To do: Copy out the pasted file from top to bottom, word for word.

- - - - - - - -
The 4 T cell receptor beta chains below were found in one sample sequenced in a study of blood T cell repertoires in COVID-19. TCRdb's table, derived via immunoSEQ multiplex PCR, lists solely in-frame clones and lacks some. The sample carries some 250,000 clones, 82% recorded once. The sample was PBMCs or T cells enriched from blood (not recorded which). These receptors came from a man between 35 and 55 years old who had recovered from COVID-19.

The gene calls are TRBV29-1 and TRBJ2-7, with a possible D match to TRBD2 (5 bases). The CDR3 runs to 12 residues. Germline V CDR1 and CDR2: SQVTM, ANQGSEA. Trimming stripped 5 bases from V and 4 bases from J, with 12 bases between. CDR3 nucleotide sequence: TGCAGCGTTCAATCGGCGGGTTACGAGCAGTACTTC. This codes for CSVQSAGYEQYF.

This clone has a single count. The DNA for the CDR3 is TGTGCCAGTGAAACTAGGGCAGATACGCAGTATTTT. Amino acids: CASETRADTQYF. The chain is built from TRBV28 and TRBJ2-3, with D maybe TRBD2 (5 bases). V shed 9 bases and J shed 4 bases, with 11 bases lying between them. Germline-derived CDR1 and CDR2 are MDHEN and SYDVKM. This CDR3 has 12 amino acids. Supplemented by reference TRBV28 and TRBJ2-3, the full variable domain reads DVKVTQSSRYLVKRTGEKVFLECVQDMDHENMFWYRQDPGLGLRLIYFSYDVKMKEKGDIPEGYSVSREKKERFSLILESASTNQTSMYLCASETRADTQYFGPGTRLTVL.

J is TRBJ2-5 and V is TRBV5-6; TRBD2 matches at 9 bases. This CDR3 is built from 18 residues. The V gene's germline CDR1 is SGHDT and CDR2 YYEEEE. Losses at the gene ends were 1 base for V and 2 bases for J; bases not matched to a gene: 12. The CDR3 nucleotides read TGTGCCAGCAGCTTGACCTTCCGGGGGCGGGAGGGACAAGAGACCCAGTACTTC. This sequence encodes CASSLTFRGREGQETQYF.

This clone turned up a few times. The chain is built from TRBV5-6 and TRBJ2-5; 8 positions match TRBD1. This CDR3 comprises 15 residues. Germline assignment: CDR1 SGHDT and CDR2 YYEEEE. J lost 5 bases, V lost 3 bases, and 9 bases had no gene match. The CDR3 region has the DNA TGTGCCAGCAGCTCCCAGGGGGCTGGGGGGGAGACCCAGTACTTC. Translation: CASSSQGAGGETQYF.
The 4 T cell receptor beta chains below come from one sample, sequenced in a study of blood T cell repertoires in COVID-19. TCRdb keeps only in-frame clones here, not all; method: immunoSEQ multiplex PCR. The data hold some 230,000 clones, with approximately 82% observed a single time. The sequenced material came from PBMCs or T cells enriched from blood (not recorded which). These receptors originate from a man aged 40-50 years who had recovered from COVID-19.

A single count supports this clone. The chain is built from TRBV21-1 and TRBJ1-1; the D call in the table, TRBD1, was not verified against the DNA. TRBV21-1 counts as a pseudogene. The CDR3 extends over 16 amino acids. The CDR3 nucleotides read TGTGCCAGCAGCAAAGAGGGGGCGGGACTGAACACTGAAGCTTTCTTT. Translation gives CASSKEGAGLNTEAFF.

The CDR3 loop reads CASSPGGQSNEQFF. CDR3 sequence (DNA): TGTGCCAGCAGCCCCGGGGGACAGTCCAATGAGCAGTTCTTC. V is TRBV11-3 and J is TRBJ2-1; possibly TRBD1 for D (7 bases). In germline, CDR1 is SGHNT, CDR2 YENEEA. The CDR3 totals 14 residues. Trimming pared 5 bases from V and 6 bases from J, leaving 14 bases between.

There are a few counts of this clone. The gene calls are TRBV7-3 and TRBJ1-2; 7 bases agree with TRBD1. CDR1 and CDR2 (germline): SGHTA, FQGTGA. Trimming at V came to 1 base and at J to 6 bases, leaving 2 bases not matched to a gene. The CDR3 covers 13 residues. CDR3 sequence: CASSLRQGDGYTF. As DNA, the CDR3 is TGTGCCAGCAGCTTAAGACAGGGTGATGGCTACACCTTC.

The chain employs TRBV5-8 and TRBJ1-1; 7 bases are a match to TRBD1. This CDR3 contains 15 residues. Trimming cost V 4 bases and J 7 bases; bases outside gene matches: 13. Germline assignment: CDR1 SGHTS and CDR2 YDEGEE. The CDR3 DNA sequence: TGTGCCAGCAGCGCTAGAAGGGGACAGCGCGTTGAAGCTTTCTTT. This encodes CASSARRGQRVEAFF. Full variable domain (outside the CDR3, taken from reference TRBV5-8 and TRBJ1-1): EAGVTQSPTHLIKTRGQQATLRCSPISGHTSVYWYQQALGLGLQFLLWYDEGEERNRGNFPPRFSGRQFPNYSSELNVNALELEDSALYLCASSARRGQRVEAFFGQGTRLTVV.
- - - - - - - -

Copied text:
The 4 T cell receptor beta chains below were found in one sample sequenced in a study of blood T cell repertoires in COVID-19. TCRdb's table, derived via immunoSEQ multiplex PCR, lists solely in-frame clones and lacks some. The sample carries some 250,000 clones, 82% recorded once. The sample was PBMCs or T cells enriched from blood (not recorded which). These receptors came from a man between 35 and 55 years old who had recovered from COVID-19.

The gene calls are TRBV29-1 and TRBJ2-7, with a possible D match to TRBD2 (5 bases). The CDR3 runs to 12 residues. Germline V CDR1 and CDR2: SQVTM, ANQGSEA. Trimming stripped 5 bases from V and 4 bases from J, with 12 bases between. CDR3 nucleotide sequence: TGCAGCGTTCAATCGGCGGGTTACGAGCAGTACTTC. This codes for CSVQSAGYEQYF.

This clone has a single count. The DNA for the CDR3 is TGTGCCAGTGAAACTAGGGCAGATACGCAGTATTTT. Amino acids: CASETRADTQYF. The chain is built from TRBV28 and TRBJ2-3, with D maybe TRBD2 (5 bases). V shed 9 bases and J shed 4 bases, with 11 bases lying between them. Germline-derived CDR1 and CDR2 are MDHEN and SYDVKM. This CDR3 has 12 amino acids. Supplemented by reference TRBV28 and TRBJ2-3, the full variable domain reads DVKVTQSSRYLVKRTGEKVFLECVQDMDHENMFWYRQDPGLGLRLIYFSYDVKMKEKGDIPEGYSVSREKKERFSLILESASTNQTSMYLCASETRADTQYFGPGTRLTVL.

J is TRBJ2-5 and V is TRBV5-6; TRBD2 matches at 9 bases. This CDR3 is built from 18 residues. The V gene's germline CDR1 is SGHDT and CDR2 YYEEEE. Losses at the gene ends were 1 base for V and 2 bases for J; bases not matched to a gene: 12. The CDR3 nucleotides read TGTGCCAGCAGCTTGACCTTCCGGGGGCGGGAGGGACAAGAGACCCAGTACTTC. This sequence encodes CASSLTFRGREGQETQYF.

This clone turned up a few times. The chain is built from TRBV5-6 and TRBJ2-5; 8 positions match TRBD1. This CDR3 comprises 15 residues. Germline assignment: CDR1 SGHDT and CDR2 YYEEEE. J lost 5 bases, V lost 3 bases, and 9 bases had no gene match. The CDR3 region has the DNA TGTGCCAGCAGCTCCCAGGGGGCTGGGGGGGAGACCCAGTACTTC. Translation: CASSSQGAGGETQYF.
The 4 T cell receptor beta chains below come from one sample, sequenced in a study of blood T cell repertoires in COVID-19. TCRdb keeps only in-frame clones here, not all; method: immunoSEQ multiplex PCR. The data hold some 230,000 clones, with approximately 82% observed a single time. The sequenced material came from PBMCs or T cells enriched from blood (not recorded which). These receptors originate from a man aged 40-50 years who had recovered from COVID-19.

A single count supports this clone. The chain is built from TRBV21-1 and TRBJ1-1; the D call in the table, TRBD1, was not verified against the DNA. TRBV21-1 counts as a pseudogene. The CDR3 extends over 16 amino acids. The CDR3 nucleotides read TGTGCCAGCAGCAAAGAGGGGGCGGGACTGAACACTGAAGCTTTCTTT. Translation gives CASSKEGAGLNTEAFF.

The CDR3 loop reads CASSPGGQSNEQFF. CDR3 sequence (DNA): TGTGCCAGCAGCCCCGGGGGACAGTCCAATGAGCAGTTCTTC. V is TRBV11-3 and J is TRBJ2-1; possibly TRBD1 for D (7 bases). In germline, CDR1 is SGHNT, CDR2 YENEEA. The CDR3 totals 14 residues. Trimming pared 5 bases from V and 6 bases from J, leaving 14 bases between.

There are a few counts of this clone. The gene calls are TRBV7-3 and TRBJ1-2; 7 bases agree with TRBD1. CDR1 and CDR2 (germline): SGHTA, FQGTGA. Trimming at V came to 1 base and at J to 6 bases, leaving 2 bases not matched to a gene. The CDR3 covers 13 residues. CDR3 sequence: CASSLRQGDGYTF. As DNA, the CDR3 is TGTGCCAGCAGCTTAAGACAGGGTGATGGCTACACCTTC.

The chain employs TRBV5-8 and TRBJ1-1; 7 bases are a match to TRBD1. This CDR3 contains 15 residues. Trimming cost V 4 bases and J 7 bases; bases outside gene matches: 13. Germline assignment: CDR1 SGHTS and CDR2 YDEGEE. The CDR3 DNA sequence: TGTGCCAGCAGCGCTAGAAGGGGACAGCGCGTTGAAGCTTTCTTT. This encodes CASSARRGQRVEAFF. Full variable domain (outside the CDR3, taken from reference TRBV5-8 and TRBJ1-1): EAGVTQSPTHLIKTRGQQATLRCSPISGHTSVYWYQQALGLGLQFLLWYDEGEERNRGNFPPRFSGRQFPNYSSELNVNALELEDSALYLCASSARRGQRVEAFFGQGTRLTVV.